I have been trying to get pregnant for 6 months now and finally purchased a ovulation kit. When I took the test yesterday for the forth time the lines were both the same darkness. I thought that this morning the one line would have been darker showing my surge but it actually went back to faint (no surge). I am now confused about the whole situation. I am having a little bit of discharge today, which I am sure means I am ovulating. My husband and I had intercourse two nights ago but not last night (day of surge). Should we still try tonight or am I past my best time?
When you see surge, this means you will ovulate anytime in the next 12-36h. The best time to have intercourse is the day you first see the surge, and the day after. Research has shown that the most fertile days in the month are two days before ovulation, the day before ovulation, and the day of ovulation. But intercourse up to 5 days before ovulation sometimes can result in a pregnancy. Pregnancies are rare the day after ovulation. Since the LH surge, which is what the urine kits are tracking starts approx 36h before ovulation, peaks 24h before ovulation, and then starts to drop it is possible to test positive one day and then negative the next, and still be in the fertile window.
Conclusion - intercourse the night before the urine tested positive was timed well, in retrospect. It would have been good to have intercourse the day it turned positive. It would be good to have intercourse the day after it first turned positive, even if you tested negative that day.
If you are older than age 35, after six months of trying, it would be worthwhile seeing an infertility specialist. If you are 35 years old or less, it is OK to give things a few more months but certainly not more than a year of trying before seeing an infertility specialist.
It sometimes takes the doctor a couple of days to post answers, so I'll say something in the meantime. Two lines the same color on most ovulation tests indicates your LH surge. The LH surge usually occurs 24-36 hours before the egg is actually released. My Reproductive Endocrinologist says to have sex the day you surge (that is, the day the ovulation test is positive) and also the following day. You can maybe time it all more precisely next cycle, if needed, but in the meantime, why not try again tonight too. Personally, I have been using the digital ovulation tests, which give you a smiley face when you ovulate; they are expensive, but at least there's no doubt when you have a positive result!
After I wrote the last post, I realized it wasn't too clear, so I'll try again. Let's say you do the positive ovulation tests every morning. Let's say the test was negative at 8 a.m. Sunday morning, but positive at 8 a.m. Monday morning; that means you had your LH surge sometime between those two points in time. If the surge actually happened at 4 a.m. Monday, you will probably ovulate 24-36 hours later, or sometime on Tuesday. But if the surge actually happened at noon on Sunday (so that you just missed having a positive test on Sunday morning), you will probably be ovulating on Monday. So this ovulation testing is never very exact! Some websites suggest having sex every 48 hours during the time you might be ovulating just to be sure. The key thing is that the sperm needs to be there before or just as the egg is being released; the sperm can survive several days, whereas the egg cannot. In light of what you wrote, I think you can't be sure when your surge was, since it sounds like the lines looked the same for four days. I think a four-day surge sounds unlikely, but I guess the doctor will probably address that. Having sex two nights ago would have covered you if you ovulated yesterday. The reason I would try again tonight is in case the surge reading yesterday was the only accurate one, that means you are probably ovulating today or very early tomorrow, in which case you may improve your chances by trying again. I do hope you get your positive hpt in two weeks!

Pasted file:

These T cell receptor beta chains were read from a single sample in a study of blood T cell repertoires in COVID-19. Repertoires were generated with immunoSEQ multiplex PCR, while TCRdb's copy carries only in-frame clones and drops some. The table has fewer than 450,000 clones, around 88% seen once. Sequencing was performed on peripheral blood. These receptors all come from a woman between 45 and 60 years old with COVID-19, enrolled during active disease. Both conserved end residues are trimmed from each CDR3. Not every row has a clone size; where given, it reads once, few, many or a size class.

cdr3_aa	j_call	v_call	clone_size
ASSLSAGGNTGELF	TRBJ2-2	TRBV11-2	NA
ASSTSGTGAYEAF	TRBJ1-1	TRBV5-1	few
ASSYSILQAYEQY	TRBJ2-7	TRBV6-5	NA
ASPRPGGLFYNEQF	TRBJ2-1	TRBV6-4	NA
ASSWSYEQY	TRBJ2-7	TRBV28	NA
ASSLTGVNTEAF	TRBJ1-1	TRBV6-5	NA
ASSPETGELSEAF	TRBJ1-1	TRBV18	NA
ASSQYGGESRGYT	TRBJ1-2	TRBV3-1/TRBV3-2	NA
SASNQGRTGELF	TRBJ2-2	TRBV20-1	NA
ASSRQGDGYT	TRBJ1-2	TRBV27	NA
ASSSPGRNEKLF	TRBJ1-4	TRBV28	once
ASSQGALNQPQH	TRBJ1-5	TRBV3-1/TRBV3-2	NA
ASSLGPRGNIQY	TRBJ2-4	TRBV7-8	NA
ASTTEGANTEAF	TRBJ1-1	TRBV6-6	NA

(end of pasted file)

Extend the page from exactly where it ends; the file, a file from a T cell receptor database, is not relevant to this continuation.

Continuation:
Copyright 1994-2018MedHelp.All rights reserved. MedHelp is a division of Vitals Consumer Services, LLC.
The Content on this Site is presented in a summary fashion, and is intended to be used for educational and entertainment purposes only. It is not intended to be and should not be interpreted as medical advice or a diagnosis of any health or fitness problem, condition or disease; or a recommendation for a specific test, doctor, care provider, procedure, treatment plan, product, or course of action. MedHelp is not a medical or healthcare provider and your use of this Site does not create a doctor / patient relationship. We disclaim all responsibility for the professional qualifications and licensing of, and services provided by, any physician or other health providers posting on or otherwise referred to on this Site and/or any Third Party Site. Never disregard the medical advice of your physician or health professional, or delay in seeking such advice, because of something you read on this Site. We offer this Site AS IS and without any warranties. By using this Site you agree to the following Terms and Conditions. If you think you may have a medical emergency, call your physician or 911 immediately.